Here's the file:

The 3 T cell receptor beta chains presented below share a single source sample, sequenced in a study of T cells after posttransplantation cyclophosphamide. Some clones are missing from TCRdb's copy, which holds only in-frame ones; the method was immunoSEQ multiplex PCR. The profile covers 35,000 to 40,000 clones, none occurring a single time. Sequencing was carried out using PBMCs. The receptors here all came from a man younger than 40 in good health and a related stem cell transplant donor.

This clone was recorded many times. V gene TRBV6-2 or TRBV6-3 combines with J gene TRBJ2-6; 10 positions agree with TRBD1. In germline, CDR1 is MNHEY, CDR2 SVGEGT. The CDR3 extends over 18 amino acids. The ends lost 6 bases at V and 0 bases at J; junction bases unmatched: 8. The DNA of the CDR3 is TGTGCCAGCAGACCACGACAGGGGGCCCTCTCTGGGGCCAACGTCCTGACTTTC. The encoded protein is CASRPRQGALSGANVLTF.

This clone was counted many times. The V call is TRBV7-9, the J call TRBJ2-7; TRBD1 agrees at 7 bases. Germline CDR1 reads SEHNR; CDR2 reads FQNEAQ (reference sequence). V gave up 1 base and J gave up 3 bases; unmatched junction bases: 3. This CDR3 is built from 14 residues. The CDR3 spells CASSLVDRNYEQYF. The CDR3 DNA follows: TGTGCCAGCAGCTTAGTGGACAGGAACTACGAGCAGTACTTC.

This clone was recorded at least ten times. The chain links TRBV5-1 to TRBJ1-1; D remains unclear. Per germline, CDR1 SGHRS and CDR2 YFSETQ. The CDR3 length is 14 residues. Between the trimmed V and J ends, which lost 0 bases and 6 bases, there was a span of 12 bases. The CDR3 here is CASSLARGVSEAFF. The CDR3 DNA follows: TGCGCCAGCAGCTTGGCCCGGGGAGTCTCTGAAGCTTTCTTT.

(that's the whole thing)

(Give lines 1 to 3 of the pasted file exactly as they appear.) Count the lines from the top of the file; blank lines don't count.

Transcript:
The 3 T cell receptor beta chains presented below share a single source sample, sequenced in a study of T cells after posttransplantation cyclophosphamide. Some clones are missing from TCRdb's copy, which holds only in-frame ones; the method was immunoSEQ multiplex PCR. The profile covers 35,000 to 40,000 clones, none occurring a single time. Sequencing was carried out using PBMCs. The receptors here all came from a man younger than 40 in good health and a related stem cell transplant donor.

This clone was recorded many times. V gene TRBV6-2 or TRBV6-3 combines with J gene TRBJ2-6; 10 positions agree with TRBD1. In germline, CDR1 is MNHEY, CDR2 SVGEGT. The CDR3 extends over 18 amino acids. The ends lost 6 bases at V and 0 bases at J; junction bases unmatched: 8. The DNA of the CDR3 is TGTGCCAGCAGACCACGACAGGGGGCCCTCTCTGGGGCCAACGTCCTGACTTTC. The encoded protein is CASRPRQGALSGANVLTF.

This clone was counted many times. The V call is TRBV7-9, the J call TRBJ2-7; TRBD1 agrees at 7 bases. Germline CDR1 reads SEHNR; CDR2 reads FQNEAQ (reference sequence). V gave up 1 base and J gave up 3 bases; unmatched junction bases: 3. This CDR3 is built from 14 residues. The CDR3 spells CASSLVDRNYEQYF. The CDR3 DNA follows: TGTGCCAGCAGCTTAGTGGACAGGAACTACGAGCAGTACTTC.